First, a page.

|Publication number||US4160154 A|
|Application number||US 05/757,827|
|Publication date||Jul 3, 1979|
|Filing date||Jan 10, 1977|
|Priority date||Jan 10, 1977|
|Publication number||05757827, 757827, US 4160154 A, US 4160154A, US-A-4160154, US4160154 A, US4160154A|
|Inventors||Richard A. Jennings|
|Original Assignee||Bunker Ramo Corporation|
|Export Citation||BiBTeX, EndNote, RefMan|
|Patent Citations (8), Referenced by (14), Classifications (6), Legal Events (2)|
|External Links: USPTO, USPTO Assignment, Espacenet|
This invention relates to measuring the time intervals of one or more events with respect to a reference time or event.
It is often necessary to measure the time lapsed from a reference time or event to one or more following events using digital counting techniques. When a relatively slow clock rate may be utilized to measure time, i.e., when the clock period is long relative to the propagation time of the counter, the counter is easily read out and stored upon the occurrence of an event in an interval between clock pulses. To assure that the counter is read out while in a stable state, the read-out pulse generated by the event being timed is synchronized with the clock pulses.
As the period of the clock approaches the propagation time of the counter, a problem arises in having sufficient time to read out the counter after allowing for the maximum propagation time of carries through the counter. In other words, if the propagation time of the counter is too long relative to the period of the clock pulses, there may be very little or no stable period for reading out the counter between successive clock pulses. The problem then is to provide a way of reading out the counter without interrupting the operation of the counter.
In accordance with exemplary embodiments of the present invention, a master circuit is provided with a plurality of stages connected in cascade for counting clock pulses from a reference time or event to each of subsequent events. The master circuit is divided into two parts having N and M stages, respectively, where N and M are integers. In practice, N is selected to be large enough to permit a number of clock pulses to be counted for a total period sufficient to permit carries from the first part to propagate through the second part before another carry is propagated to the second part. The second part is coupled to the first by means for causing the second to respond to the transition of the most significant stage in the first prior to a maximum count in the first, whereby the second part of the master circuit is advanced in its normal count of clock pulses by a predetermined amount. A slave circuit is similarly divided into two parts of N and M stages with means coupling the first part of the slave circuit to the first part of the master circuit for causing the first part of the slave circuit to follow the first part of the master circuit in response to clock pulses, except during the presence of an event pulse and means for coupling the second part of the slave circuit to the second part of the master circuit for causing the second part of the slave circuit to be set to the state of the second part of the master circuit in response to a carry consisting of a transition of the first part of the slave circuit from a maximum to a minimum in the most significant stage thereof, whereby the second part of the slave circuit is retarded in count relative to the second part of the master circuit by the aforesaid predetermined amount. The result is the ability to read out the slave circuit after allowing time for carries through only the first part of the slave circuit.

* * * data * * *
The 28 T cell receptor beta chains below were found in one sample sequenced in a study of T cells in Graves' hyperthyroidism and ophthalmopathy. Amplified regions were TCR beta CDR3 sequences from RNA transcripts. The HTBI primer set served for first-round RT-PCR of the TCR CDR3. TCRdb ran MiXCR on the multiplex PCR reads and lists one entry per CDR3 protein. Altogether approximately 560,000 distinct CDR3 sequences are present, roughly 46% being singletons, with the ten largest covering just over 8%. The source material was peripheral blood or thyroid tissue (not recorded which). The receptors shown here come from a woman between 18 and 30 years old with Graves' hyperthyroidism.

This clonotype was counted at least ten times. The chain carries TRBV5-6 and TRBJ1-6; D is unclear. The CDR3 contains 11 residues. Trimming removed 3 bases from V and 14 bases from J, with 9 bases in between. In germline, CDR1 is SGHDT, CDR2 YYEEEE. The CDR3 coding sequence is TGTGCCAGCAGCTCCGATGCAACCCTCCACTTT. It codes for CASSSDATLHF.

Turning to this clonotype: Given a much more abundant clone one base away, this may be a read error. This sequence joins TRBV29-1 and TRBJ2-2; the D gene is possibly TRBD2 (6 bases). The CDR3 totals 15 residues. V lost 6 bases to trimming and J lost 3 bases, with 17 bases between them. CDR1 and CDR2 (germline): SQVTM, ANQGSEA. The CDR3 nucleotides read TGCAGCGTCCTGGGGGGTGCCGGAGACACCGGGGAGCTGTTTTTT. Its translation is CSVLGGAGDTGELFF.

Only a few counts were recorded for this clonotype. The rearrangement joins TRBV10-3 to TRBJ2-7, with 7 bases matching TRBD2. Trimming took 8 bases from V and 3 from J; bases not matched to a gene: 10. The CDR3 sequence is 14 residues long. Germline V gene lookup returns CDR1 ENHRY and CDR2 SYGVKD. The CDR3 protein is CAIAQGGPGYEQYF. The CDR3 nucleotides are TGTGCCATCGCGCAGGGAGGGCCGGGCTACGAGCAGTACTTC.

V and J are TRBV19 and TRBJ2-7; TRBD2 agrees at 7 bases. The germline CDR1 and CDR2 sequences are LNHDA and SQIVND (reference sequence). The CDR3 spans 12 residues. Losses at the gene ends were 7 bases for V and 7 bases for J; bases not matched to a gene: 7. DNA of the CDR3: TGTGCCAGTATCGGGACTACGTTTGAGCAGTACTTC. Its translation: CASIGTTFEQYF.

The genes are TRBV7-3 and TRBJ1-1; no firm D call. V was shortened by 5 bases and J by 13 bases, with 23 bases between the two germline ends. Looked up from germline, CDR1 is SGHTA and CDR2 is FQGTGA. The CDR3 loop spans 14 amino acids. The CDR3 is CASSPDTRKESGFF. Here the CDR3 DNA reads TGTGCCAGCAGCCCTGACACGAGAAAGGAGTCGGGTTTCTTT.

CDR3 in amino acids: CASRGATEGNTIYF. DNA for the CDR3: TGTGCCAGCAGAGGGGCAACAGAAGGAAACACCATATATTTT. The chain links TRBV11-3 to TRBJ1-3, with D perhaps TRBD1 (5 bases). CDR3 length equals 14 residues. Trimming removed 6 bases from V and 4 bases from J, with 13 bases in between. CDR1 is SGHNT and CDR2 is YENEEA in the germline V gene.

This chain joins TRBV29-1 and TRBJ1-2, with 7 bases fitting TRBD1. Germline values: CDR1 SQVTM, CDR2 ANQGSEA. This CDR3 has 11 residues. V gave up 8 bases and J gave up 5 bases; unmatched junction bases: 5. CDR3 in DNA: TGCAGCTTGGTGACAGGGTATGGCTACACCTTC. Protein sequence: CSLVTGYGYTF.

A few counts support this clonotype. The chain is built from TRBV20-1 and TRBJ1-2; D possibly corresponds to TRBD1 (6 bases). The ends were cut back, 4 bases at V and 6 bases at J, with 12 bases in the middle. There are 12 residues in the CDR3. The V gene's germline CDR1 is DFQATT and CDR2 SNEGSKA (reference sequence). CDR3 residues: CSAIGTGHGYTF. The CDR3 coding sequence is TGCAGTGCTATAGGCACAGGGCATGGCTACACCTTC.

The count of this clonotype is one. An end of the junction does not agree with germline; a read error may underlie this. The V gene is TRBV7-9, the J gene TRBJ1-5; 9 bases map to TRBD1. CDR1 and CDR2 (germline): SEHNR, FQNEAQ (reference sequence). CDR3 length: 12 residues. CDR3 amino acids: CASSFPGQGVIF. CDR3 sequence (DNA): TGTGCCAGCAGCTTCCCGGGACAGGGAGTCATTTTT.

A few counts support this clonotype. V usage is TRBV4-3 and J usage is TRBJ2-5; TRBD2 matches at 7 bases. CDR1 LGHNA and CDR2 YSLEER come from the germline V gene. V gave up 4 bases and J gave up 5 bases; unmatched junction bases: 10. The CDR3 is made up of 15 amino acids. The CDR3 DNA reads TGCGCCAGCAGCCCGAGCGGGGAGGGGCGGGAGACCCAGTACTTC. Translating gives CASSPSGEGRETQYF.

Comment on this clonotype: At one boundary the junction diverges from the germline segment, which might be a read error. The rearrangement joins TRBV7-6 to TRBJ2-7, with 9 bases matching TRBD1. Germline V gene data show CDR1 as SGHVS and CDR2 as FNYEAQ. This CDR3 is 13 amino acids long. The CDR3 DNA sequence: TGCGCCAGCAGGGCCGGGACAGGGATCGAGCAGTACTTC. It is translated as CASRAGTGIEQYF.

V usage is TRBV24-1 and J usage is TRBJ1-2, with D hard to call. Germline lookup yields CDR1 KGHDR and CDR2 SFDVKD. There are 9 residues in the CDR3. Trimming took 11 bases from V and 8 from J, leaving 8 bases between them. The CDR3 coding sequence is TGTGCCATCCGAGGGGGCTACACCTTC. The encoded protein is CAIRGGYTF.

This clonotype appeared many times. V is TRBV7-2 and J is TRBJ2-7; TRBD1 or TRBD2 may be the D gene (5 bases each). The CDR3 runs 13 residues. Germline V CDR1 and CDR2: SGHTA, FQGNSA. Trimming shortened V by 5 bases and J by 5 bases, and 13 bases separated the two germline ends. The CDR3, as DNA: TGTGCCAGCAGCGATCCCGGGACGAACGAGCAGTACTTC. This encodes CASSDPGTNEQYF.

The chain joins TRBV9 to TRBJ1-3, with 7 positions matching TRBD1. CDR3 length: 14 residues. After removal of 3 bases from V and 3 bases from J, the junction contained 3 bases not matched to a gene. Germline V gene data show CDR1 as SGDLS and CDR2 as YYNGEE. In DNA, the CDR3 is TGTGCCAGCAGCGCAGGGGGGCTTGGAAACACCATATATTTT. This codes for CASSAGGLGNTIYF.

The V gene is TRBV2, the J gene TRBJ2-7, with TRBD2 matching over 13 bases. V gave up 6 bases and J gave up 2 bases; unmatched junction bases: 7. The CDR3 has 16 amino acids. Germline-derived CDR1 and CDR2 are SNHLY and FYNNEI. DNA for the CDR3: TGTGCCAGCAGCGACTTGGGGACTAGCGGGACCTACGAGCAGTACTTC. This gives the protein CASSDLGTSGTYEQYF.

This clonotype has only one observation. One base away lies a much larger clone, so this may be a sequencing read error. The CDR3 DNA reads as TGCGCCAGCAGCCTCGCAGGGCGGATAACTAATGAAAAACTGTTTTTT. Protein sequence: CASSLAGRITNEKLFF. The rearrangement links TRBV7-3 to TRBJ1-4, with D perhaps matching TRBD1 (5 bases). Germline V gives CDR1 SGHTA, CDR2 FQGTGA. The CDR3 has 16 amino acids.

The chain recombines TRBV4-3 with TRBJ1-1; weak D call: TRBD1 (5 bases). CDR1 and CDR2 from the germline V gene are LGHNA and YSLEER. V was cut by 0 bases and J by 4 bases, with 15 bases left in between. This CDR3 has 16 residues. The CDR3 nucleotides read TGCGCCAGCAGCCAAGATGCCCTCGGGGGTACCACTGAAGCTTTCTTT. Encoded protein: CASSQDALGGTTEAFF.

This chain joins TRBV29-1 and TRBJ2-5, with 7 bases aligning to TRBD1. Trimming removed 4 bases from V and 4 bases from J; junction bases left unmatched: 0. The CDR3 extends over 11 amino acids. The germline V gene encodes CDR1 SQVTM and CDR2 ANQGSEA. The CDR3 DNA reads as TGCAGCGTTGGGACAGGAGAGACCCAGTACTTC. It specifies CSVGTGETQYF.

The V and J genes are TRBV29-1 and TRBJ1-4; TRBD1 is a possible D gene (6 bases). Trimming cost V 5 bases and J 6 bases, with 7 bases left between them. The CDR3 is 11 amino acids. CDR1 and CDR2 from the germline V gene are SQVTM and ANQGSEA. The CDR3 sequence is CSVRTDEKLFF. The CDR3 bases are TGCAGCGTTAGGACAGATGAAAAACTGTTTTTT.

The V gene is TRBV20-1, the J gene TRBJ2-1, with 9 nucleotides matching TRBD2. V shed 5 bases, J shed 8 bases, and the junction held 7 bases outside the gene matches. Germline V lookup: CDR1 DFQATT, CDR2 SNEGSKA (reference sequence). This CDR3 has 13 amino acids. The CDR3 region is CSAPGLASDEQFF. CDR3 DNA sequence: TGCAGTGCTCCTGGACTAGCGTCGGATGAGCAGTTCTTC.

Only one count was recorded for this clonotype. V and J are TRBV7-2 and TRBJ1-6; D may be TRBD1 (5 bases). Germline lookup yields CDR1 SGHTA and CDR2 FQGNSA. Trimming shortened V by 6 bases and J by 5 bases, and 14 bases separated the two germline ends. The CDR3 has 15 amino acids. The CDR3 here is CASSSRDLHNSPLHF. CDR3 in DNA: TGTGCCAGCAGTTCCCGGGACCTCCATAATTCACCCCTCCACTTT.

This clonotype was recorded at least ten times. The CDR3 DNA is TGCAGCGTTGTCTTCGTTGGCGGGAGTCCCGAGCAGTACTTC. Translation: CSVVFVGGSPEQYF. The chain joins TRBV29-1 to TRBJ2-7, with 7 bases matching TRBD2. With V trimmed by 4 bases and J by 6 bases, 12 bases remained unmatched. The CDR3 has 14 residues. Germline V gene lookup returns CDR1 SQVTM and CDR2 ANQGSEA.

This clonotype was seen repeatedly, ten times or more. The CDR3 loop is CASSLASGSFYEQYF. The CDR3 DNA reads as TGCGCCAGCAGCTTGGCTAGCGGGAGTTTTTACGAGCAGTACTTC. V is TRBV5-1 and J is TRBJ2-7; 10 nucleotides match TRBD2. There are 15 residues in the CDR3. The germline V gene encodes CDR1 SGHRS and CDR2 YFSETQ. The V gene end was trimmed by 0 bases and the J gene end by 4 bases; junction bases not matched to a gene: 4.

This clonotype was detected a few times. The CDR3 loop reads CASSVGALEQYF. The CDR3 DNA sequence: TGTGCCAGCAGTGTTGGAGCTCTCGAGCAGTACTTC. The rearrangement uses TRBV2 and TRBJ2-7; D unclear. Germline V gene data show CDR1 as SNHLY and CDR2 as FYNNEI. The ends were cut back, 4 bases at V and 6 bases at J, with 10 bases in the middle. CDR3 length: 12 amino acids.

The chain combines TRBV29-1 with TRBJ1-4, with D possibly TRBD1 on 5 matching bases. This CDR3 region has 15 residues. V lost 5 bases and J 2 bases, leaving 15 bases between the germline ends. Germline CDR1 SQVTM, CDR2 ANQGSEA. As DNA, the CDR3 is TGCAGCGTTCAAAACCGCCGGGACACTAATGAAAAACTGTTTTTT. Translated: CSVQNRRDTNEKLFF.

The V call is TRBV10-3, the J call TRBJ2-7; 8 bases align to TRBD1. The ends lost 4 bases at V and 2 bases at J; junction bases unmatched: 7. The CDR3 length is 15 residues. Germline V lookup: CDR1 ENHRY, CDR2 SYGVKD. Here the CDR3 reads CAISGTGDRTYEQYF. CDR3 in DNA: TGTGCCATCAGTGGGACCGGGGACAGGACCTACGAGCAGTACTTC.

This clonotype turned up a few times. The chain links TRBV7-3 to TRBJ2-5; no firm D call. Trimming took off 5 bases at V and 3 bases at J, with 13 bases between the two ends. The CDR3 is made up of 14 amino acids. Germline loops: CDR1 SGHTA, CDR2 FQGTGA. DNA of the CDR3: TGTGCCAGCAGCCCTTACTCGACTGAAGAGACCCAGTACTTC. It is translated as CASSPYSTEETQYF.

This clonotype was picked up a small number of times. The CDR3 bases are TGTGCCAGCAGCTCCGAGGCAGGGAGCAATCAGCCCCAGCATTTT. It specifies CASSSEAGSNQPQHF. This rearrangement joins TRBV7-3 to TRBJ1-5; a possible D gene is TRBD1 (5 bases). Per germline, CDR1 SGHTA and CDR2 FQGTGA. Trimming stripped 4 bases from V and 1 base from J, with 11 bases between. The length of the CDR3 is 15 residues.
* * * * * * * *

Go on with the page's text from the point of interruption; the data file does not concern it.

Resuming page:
In a first exemplary embodiment, the first part of the slave circuit is a register so coupled to the first part of the master circuit as to be set to the state of the first part of the master circuit in response to each clock pulse, and the means for causing the first part of the slave circuit to follow the first part of the master circuit, except during the presence of an event pulse, is comprised of means for inhibiting clock pulses from affecting the state of the slave circuit during the presence of a pulse indicating the occurrence of an event to be timed. The second part of the slave circuit is also a register so coupled to the second part of the master as to be set to the state of the first part of the master circuit in response to a carry from the first part of the slave circuit.
In a second exemplary embodiment, the first part of the slave circuit is comprised of a counter coupled to count the clock pulses in unison with the first part of the master circuit and the means for causing the first part of the slave circuit to follow the first part of the master circuit is comprised of means for comparing predetermined stages of the first part of the master circuit and the first part of the slave circuit to determine when there is a predetermined condition of comparison between stages compared, and means for inhibiting clock pulses from being counted by the first part of the slave circuit in response to an event pulse or in response to the comparing means during any period that the state of stages compared do not satisfy the predetermined condition. In that manner, the first part of the slave circuit is inhibited for the period of an event pulse, whereupon the content of the slave circuit is captured while the master counter continues to count clock pulses to measure total lapsed time from a reference time or event, and is inhibited for an additional period sufficient for the first part of the master circuit to count through to the state of the first part of the slave circuit. A third embodiment is a special case of the second embodiment in which only the first parts of the master and slave circuits are employed.